Washington, DC - The U.S. Department of Agriculture’s (USDA) Food Safety and Inspection Service (FSIS) is issuing food safety recommendations for those who impacted by ongoing flooding in the Central and Southern United States.
Historic flooding along the Arkansas, Mississippi and Missouri Rivers has forced hundreds of roads to close and inundated thousands of homes and businesses. Heavy rainfall over the past few weeks shattered records for May throughout the region, swelling rivers to record levels in parts of Arkansas, Kansas, Missouri and Oklahoma. According to the Army Corps of Engineers, 80 flood gauges running through 10 states - from North Dakota to Louisiana - are indicating major flooding, the highest category. In addition to this record flooding, according to the National Hurricane Center Tropical Storm Barry could trigger more heavy downpours from the southern Plains into the lower Mississippi Valley from Wednesday through late this week.
Flooding can compromise the safety of stored food. Residents impacted by floods should pay close attention to the forecast. FSIS recommends that consumers take the following steps to reduce food waste and the risk of foodborne illness during this and other emergency events.
Plan Ahead If You Can
- If possible, raise refrigerators and freezers off the floor, putting cement blocks under their corners.
- Move canned goods and other foods that are kept in the basement or low cabinets to a higher area.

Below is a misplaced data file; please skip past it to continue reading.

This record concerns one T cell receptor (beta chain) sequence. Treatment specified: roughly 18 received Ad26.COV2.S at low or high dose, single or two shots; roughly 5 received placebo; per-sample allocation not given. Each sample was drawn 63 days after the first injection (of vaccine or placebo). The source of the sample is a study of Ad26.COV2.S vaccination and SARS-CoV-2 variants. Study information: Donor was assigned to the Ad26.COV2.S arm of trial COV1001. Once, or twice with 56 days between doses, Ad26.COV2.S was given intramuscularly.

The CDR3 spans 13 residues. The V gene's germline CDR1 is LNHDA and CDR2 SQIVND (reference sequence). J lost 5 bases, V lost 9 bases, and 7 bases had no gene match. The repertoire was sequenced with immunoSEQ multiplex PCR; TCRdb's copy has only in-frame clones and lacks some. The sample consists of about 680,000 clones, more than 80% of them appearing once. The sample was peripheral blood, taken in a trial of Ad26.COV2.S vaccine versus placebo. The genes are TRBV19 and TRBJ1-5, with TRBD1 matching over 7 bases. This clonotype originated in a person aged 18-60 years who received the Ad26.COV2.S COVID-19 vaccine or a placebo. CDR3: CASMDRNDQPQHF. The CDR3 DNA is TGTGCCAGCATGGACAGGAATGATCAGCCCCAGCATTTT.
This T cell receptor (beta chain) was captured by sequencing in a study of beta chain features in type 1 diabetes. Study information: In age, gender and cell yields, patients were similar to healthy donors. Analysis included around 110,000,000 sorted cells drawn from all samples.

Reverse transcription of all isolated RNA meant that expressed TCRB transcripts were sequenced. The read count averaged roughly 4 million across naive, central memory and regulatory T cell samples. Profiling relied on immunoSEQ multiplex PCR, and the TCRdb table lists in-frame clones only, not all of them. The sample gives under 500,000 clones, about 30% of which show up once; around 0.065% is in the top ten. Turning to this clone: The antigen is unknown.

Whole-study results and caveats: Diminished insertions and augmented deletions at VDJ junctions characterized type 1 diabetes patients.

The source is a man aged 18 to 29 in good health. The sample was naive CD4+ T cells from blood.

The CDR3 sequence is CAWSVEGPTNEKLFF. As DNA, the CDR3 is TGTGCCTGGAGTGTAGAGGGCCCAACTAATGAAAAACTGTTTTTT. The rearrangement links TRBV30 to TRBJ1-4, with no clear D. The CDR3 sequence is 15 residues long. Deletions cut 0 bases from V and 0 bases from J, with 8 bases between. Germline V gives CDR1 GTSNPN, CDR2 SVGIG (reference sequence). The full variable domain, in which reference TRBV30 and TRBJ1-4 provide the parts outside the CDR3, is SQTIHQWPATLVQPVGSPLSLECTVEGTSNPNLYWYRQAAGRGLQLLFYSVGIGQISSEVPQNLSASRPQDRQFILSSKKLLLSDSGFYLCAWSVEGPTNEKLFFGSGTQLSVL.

Food Safety After a Flood
- Use bottled drinking water that has not come in contact with flood water.
- Do not eat any food that may have come in contact with flood water.
- Discard any food that is not in a waterproof container if there is any chance it may have come in contact with flood water. Food containers that are not waterproof include those with screw-caps, snap lids, pull tops, and crimped caps.
- Also discard cardboard juice/milk/baby formula boxes and home canned foods if they have come in contact with flood waters. They cannot be effectively cleaned and sanitized.
- Inspect canned foods; discard any food in damaged cans. Can damage is shown by swelling, leakage, punctures, holes, fractures, extensive deep rusting, or crushing/denting severe enough to prevent normal stacking or opening with a manual, wheel-type can opener.
- Discard wooden cutting boards, plastic utensils, baby bottle nipples, and pacifiers that may have come in contact with flood waters. There is no way to safely clean them.
- Thoroughly wash metal pans, ceramic dishes, utensils (including can openers) with soap and water (hot water if available). Rinse and sanitize them by boiling in clean water or immersing them for 15 minutes in a solution of 1 tablespoon of unscented, liquid chlorine bleach per gallon of drinking water.
- Thoroughly wash countertops with soap and water (hot water if available). Rinse and then sanitize them by applying a solution of 1 tablespoon of unscented, liquid chlorine bleach per gallon of drinking water. Allow to air-dry.
- Note: If your refrigerator or freezer was submerged by floodwaters — even partially — it is unsafe to use and must be discarded.